Dealing with distressing experiences like memories of sexual abuse, anxiety, and depression takes a lot of our energy, and at times it might feel like it takes all you’ve got just to stay afloat. In order to get ourselves in a better place to deal with these difficulties and life’s problems in general, it is worth putting some time and energy into identifying what you stand for as a person: what you value.
Our values act as a kind of reference guide or compass for who we are, how we act in particular situations and where we want to go in life. If we possess a clear sense of purpose and direction, and act according to our values, then we are less likely to feel overwhelmed or be knocked off course when we experience challenging situations.
Our values might be based on how we were brought up, on religious or spiritual tradition, or a particular ethics or approach to life that we have adopted. We might value being calm, honest, considerate, ‘giving people a fair go’, being creative, thoughtful, reliable, ‘doing our best’.
Whatever the history of our values, they are essentially our sense of the right way for us to live. When we act in accordance with our values, we generally see our life as purposeful and meaningful.
Tips for identifying your values:
We usually hold our values implicitly; in other words, we don’t often consciously think about and name our values in a structured way. By identifying our values, we establish a basic guide for us in our life.
Take some time to think about the following areas of life, and try to identify a word or sentence or two about what is important to you; what kind of person do you want to be and how would you like to act in these areas of life?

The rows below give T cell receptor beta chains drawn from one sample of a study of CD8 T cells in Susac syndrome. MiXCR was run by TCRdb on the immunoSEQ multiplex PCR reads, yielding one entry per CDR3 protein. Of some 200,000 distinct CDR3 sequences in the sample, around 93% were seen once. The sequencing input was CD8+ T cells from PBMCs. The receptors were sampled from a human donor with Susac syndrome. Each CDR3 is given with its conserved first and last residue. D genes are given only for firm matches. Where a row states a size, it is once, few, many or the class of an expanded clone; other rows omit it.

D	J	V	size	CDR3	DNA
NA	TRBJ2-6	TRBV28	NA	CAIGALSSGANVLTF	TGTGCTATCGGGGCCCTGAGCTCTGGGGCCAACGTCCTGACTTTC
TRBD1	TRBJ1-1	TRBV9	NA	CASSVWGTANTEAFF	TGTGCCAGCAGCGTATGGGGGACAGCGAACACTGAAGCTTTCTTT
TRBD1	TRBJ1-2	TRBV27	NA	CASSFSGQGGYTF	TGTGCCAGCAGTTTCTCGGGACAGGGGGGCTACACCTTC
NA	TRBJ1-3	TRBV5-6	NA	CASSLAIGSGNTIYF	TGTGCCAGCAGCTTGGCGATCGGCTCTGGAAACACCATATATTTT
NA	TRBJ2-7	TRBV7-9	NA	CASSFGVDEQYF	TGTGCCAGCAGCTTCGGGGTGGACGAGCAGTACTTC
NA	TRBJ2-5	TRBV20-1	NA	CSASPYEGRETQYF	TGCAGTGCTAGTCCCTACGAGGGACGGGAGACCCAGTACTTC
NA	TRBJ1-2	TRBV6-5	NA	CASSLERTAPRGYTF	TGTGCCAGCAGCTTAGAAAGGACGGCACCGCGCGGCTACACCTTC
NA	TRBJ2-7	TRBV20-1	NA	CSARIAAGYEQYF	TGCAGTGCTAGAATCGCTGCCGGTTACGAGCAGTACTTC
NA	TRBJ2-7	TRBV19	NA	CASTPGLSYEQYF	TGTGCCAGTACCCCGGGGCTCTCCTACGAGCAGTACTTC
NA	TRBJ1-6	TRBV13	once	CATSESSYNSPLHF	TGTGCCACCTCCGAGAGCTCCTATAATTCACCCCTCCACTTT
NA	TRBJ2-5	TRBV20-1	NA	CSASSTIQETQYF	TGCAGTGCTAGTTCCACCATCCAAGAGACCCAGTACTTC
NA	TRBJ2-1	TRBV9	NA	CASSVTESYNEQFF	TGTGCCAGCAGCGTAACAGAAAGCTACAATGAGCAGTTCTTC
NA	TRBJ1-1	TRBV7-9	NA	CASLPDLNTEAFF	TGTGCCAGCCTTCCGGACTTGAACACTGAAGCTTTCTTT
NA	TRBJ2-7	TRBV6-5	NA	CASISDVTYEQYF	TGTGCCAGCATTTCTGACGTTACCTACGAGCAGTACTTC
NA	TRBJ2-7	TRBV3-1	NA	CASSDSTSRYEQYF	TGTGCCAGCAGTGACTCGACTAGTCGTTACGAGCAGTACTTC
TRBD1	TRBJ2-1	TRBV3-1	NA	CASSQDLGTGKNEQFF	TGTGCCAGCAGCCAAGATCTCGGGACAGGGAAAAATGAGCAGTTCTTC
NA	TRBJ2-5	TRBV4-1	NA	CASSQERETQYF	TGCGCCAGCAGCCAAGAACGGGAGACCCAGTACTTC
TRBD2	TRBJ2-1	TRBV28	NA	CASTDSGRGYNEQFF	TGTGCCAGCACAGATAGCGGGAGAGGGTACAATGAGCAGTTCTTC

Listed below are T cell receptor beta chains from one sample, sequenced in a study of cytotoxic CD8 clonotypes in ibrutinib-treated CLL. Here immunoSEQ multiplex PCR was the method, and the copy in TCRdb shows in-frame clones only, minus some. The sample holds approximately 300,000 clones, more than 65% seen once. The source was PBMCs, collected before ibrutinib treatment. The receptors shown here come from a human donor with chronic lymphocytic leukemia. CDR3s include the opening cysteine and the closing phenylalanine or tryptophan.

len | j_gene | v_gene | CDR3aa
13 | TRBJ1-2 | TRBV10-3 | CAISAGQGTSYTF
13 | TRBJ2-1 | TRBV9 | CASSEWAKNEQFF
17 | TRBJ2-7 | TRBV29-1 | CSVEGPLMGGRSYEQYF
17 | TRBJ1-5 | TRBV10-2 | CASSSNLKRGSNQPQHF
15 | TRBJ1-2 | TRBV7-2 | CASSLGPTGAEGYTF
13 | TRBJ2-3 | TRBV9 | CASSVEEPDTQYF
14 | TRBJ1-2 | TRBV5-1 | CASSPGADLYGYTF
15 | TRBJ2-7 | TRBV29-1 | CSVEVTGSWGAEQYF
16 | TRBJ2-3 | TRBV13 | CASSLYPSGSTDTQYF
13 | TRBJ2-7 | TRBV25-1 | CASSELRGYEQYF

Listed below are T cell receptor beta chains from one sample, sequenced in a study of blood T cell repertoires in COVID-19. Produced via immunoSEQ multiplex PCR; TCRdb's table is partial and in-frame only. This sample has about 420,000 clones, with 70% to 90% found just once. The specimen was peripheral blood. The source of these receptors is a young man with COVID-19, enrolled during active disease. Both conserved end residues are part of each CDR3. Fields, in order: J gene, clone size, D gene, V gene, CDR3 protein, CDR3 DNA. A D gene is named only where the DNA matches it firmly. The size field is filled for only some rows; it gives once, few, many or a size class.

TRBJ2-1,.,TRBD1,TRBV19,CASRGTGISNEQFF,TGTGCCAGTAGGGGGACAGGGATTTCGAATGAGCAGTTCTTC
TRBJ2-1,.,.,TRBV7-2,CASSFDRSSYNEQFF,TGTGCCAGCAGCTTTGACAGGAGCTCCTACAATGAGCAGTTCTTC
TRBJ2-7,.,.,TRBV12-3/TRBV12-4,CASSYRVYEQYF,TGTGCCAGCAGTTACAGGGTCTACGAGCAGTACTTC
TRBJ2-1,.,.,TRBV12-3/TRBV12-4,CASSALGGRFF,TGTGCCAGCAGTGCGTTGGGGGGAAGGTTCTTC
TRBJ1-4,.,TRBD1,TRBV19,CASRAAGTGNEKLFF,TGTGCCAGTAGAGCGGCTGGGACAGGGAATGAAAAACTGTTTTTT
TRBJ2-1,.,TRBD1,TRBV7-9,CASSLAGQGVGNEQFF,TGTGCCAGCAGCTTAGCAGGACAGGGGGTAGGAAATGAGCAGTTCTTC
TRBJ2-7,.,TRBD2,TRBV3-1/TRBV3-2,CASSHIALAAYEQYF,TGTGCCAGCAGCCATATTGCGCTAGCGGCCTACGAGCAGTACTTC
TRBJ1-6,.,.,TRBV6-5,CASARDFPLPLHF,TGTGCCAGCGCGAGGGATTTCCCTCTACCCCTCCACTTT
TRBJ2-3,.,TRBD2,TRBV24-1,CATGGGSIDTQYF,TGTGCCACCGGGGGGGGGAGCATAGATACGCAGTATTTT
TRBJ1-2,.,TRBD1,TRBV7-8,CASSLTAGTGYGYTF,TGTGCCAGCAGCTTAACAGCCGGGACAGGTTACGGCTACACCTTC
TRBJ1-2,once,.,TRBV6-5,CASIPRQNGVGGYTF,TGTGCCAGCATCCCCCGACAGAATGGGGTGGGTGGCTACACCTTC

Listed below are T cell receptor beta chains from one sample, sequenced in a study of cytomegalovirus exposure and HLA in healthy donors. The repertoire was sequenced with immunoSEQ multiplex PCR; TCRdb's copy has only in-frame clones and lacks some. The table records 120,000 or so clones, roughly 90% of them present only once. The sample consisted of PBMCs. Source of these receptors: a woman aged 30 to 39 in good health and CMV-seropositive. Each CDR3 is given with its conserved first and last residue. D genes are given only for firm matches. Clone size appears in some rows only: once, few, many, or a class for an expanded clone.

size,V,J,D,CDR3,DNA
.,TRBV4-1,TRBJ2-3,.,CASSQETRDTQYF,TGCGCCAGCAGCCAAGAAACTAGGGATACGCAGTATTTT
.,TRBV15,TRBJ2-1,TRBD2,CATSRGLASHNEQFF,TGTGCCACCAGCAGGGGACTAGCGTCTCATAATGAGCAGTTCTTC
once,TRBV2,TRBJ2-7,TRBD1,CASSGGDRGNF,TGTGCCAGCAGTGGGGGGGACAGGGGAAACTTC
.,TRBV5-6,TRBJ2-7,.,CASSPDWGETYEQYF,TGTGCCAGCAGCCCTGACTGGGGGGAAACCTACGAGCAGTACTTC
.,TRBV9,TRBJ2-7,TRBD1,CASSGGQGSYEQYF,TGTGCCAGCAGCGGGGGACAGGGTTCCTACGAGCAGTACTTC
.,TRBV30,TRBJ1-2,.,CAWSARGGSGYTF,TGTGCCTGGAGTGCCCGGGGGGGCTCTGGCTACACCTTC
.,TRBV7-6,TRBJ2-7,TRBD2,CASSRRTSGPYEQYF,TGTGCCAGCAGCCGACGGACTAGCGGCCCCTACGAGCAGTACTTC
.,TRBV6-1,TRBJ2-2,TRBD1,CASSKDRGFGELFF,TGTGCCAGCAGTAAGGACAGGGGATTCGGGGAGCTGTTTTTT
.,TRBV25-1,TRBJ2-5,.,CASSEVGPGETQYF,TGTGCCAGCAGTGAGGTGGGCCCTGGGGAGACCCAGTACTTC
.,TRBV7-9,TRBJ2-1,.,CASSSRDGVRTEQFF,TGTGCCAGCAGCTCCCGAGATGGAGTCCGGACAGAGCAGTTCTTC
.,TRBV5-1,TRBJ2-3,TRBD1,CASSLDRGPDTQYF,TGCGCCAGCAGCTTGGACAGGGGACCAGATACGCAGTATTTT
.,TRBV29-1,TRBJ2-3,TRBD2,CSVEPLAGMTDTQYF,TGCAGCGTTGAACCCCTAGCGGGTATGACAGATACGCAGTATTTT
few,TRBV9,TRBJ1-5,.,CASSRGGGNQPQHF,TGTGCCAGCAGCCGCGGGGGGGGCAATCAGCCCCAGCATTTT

We have included some possible suggestions.
- Family relationships – caring, supportive, respectful
- Parenting – loving, caring listener
- Friendships – honest, mateship, ‘being there when needed’
- Work – integrity, efficient, reliable
- Education – open minded, informed, ‘doing my best’
- Recreation, leisure – fun, relaxing, life experiences
- Spirituality – consideration, tolerance, compassionate
- Community involvement – commitment, giving back, connecting with people
- Health and well-being – quiet time, variety, generosity to others
Keeping a record of what you value and how you want to live your life can be useful. Once you have created a record for you, the next step is to start to take some small steps that make these valued part of how you live and act in your life.
This approach to life does not mean we are never confronted by difficult situations, unwelcome thoughts and uncomfortable feelings. It is just our focus is on calming and centring ourselves and acting in accordance with what we have established as our preferred, valued way of living life.